Table 1. Relative abundance of archaea in the environment.
Table 1. Relative abundance of archaea in the environment.
HabitatAbundance(Maximum)Dominant archaeal typeMethod of determinationCitation
Marine 24%–34% of total prokaryotic rRNACrenarchaeotaMeasuring of amplification of group specific ribosomal RNA [20]
Shallow water hydrothermal vent12% of total prokaryotic rRNA sampledEuryarchaeota (i.e., Thermococcus, Pyrococcus,Pyrobaculum, methanococcus)Ribosomal RNA hybridization, Fluorescent in situ Hybridization (FISH)[21]
Deep-sea Sulfide Chimney 33%–60%Marine group I Crenarchaeota and Euryarchaeota (i.e., Thermococcales)Fluorescent in situ Hybridization (FISH), 16SrRNA analysis, and RFLP anlaysis[22]
Holo-oligomictic Lake47% Catalyzed Reporter Deposition- Fluorescence In Situ Hybridization (CARD-FISH) analysis[23]
Geothermal, solfatara70%Crenarchaeota (i.e., Sulfolobales)Fluorescent in situ Hybridization (FISH) analysis[24]
Solar (Saltern) pond80%–86% of total prokaryotic rRNAEuryarchaeaota (i.e., Haloarchaea)DAPI counts and Fluorescent in situ Hybridization (FISH) analysis[25]
Soil~2% of total sampled 16S rRNA Thaumarchaeota16S rRNA analysis and barcoded pyrosequencing analysis[26,27]
Metal Rich environment
Acid mine drainage (AMD)/Mining sitesUp to 80% of sampled 16S rRNAEuryarchaea (i.e., Ferroplasma)16S rRNA library sequencing and Fluorescent in situ Hybridization (FISH) analysis[28,29,30]

2.1. Haloarchaea

Halophilic archaea, including the obligate and extremely halophilic taxa, belong to the phylum Euryarchaeota. They occur in areas with high concentrations of salt (>2 M), such as the Dead Sea, salt lakes, inland seas, and evaporating ponds of seawater. These hypersaline habitats are also rich in heavy metals [31,32], and many extreme halophiles have developed strategies to overcome metal toxicity [33]. For example, Halobacterium strain NRC-1 has multiple mechanisms for responding to arsenic. In the presence of arsenite (As (III)), these organisms oxidize the metal and then export it via metal specific translocators. Alternatively they alkylate (methylate) this metal as an alternative means of detoxification [32]. High level arsenic resistance in Halobacterium strain NRC-1 is mediated by the plasmid encoded ars operons (arsADRC, and M), rather than the chromosome encoded arsB gene [32].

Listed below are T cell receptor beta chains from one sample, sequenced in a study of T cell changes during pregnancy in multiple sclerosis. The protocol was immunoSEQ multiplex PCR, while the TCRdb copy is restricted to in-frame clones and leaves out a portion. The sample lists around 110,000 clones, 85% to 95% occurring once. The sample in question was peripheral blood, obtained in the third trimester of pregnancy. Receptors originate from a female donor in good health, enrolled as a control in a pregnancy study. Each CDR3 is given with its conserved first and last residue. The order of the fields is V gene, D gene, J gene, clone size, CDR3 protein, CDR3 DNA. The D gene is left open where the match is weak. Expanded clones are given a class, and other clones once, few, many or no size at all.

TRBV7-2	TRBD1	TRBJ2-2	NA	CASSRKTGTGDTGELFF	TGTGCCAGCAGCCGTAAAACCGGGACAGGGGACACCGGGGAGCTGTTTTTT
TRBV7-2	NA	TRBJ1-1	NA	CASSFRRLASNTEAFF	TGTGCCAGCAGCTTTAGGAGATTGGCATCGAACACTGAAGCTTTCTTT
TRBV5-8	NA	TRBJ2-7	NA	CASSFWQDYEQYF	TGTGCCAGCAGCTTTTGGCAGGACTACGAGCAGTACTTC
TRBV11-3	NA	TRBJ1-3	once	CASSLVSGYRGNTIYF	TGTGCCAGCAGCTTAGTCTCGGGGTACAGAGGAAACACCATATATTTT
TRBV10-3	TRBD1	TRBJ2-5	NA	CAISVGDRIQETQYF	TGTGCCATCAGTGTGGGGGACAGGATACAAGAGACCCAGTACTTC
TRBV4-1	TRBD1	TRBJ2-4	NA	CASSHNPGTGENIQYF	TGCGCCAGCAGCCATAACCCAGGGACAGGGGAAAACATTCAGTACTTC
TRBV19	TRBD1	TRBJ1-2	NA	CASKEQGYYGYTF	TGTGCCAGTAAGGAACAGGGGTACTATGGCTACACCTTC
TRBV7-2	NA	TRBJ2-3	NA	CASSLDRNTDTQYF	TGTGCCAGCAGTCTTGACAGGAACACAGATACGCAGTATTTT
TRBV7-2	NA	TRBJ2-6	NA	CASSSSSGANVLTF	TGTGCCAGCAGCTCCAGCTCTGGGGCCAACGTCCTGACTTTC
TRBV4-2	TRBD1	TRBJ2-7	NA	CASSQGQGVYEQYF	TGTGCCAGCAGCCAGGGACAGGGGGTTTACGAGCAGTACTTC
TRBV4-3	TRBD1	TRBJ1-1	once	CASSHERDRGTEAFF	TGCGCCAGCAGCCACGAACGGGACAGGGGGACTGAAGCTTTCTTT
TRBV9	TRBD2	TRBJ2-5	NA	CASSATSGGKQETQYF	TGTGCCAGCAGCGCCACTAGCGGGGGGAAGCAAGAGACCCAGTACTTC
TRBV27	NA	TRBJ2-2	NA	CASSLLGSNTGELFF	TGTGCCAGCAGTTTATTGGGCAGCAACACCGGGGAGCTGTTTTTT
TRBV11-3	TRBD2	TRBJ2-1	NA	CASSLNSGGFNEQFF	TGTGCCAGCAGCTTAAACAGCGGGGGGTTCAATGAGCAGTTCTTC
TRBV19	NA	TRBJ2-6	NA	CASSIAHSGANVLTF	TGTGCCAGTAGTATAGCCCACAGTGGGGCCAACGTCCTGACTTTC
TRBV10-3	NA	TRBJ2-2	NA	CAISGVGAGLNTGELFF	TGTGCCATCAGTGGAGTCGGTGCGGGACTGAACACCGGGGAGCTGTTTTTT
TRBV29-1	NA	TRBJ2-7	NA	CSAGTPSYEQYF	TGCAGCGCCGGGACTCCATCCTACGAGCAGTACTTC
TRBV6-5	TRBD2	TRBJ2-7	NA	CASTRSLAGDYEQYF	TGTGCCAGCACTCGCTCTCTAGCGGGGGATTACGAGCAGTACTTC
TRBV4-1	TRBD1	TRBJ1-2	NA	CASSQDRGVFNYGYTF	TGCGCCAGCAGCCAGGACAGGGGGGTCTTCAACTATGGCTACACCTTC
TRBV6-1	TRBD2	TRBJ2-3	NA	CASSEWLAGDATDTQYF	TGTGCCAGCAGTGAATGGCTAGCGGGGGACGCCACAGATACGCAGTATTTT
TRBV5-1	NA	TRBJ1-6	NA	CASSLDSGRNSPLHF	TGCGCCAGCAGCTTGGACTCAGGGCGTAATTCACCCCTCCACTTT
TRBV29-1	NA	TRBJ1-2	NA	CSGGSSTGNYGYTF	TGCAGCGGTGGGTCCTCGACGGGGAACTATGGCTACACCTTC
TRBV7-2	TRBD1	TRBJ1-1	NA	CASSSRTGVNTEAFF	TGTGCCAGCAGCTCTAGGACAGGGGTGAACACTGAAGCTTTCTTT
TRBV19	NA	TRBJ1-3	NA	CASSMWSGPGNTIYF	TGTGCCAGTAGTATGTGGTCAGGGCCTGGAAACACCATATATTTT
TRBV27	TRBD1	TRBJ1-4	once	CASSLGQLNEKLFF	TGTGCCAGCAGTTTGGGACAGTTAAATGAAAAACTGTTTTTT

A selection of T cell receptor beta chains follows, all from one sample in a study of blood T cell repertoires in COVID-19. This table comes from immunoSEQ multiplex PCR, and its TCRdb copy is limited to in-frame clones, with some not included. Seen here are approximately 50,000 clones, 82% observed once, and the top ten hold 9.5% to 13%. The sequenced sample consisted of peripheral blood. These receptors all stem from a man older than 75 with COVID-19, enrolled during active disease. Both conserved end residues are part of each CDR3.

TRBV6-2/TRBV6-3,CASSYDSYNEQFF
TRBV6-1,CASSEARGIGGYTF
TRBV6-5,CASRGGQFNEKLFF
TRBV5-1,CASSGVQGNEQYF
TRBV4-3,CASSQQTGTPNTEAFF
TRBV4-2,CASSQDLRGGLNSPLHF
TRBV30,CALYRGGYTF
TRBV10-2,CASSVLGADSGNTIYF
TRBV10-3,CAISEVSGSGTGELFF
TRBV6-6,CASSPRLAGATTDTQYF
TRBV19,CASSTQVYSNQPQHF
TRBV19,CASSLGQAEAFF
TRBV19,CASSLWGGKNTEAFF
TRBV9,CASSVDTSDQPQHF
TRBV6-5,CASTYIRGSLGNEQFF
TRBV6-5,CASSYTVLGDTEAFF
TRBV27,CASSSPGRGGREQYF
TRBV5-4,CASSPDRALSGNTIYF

2.2. Methanoarchaea

Methanogenic archaea produce methane and also are classified as members of the Euryarchaeota. Methanoarchaea are found in diverse environments such as deep sea sediments [34], polar caps [20], agricultural soils, and sewage sludge [35]. However, the molecular mechanisms of heavy metal resistance in methanogens are not well characterized. Bioinformatic surveys of various genomes reveal the presence of gene homologs involved with heavy metal resistance. These include arsenic resistance genes (arsA, C, D, R and M) and copper resistance genes (copA, R). One molecular genetic study of copper resistance in Methanobacterium bryantii suggests involvement of the copper inducible protein Crx (copper response extracellular protein) [36]. A cadmium and copper resistant novel species, Methanocalculus pumilus, has also been described [37] though the responsible mechanisms are not yet characterized. Methanogens are important facilitators of geochemical cycling of various heavy metals through their ability to form methylated forms of heavy metals in the environment [38]. Methylation of heavy metals is probably accomplished enzymatically through the action of putative methytransferases such as ArsM [39].

2.3. Hyperthermophilic Archaea

In general, hyperthemophilic archaea and bacteria grow at or above 80 °C. Hyperthermophilic archaea inhabit high temperature habitats such as deep sea hydrothermal vents, geothermal springs and solfataras (sulfur rich volcanic pond) as well as various metal mining sites [40,41,42,43]. Many of the thermophilic and hyperthermophilic archaea are also extremely acidophilic and tolerate pH values less than one [44]. The occurrence of heavy metals (e.g., Cu, Hg, Cd, and As) in hydrothermal and geothermal habitats is well known [45,46,47,48], and the microbes residing in such niches are faced with the constant challenge of coping with toxic metals. For example Metallosphaera prunae an extremely thermoacidophilic species belonging to the phylum Crenarchaeota, was isolated from a uranium mining site [42]. Uranium (U) occurs primarily in two redox states, U+4 is insoluble while U+6 is soluble and may have implications for metal resistance mechanisms. The mesophilic acidophile, Ferroplasma acidarmanus, exhibits bacterial-like arsenite (As(III)) resistance mechanisms involving arsA (ATPase), arsB (efflux pump for As (III)), arsD (chaperone) and arsR (transcriptional regulator). However, resistance to arsenate (As(V)) is likely to involve a novel mechanism because the F. acidarmanus genome lacks an apparent arsenate reductase (arsC) necessary to overcome high intracellular levels of oxidized metal [49] perhaps an example of a divergent but related activity.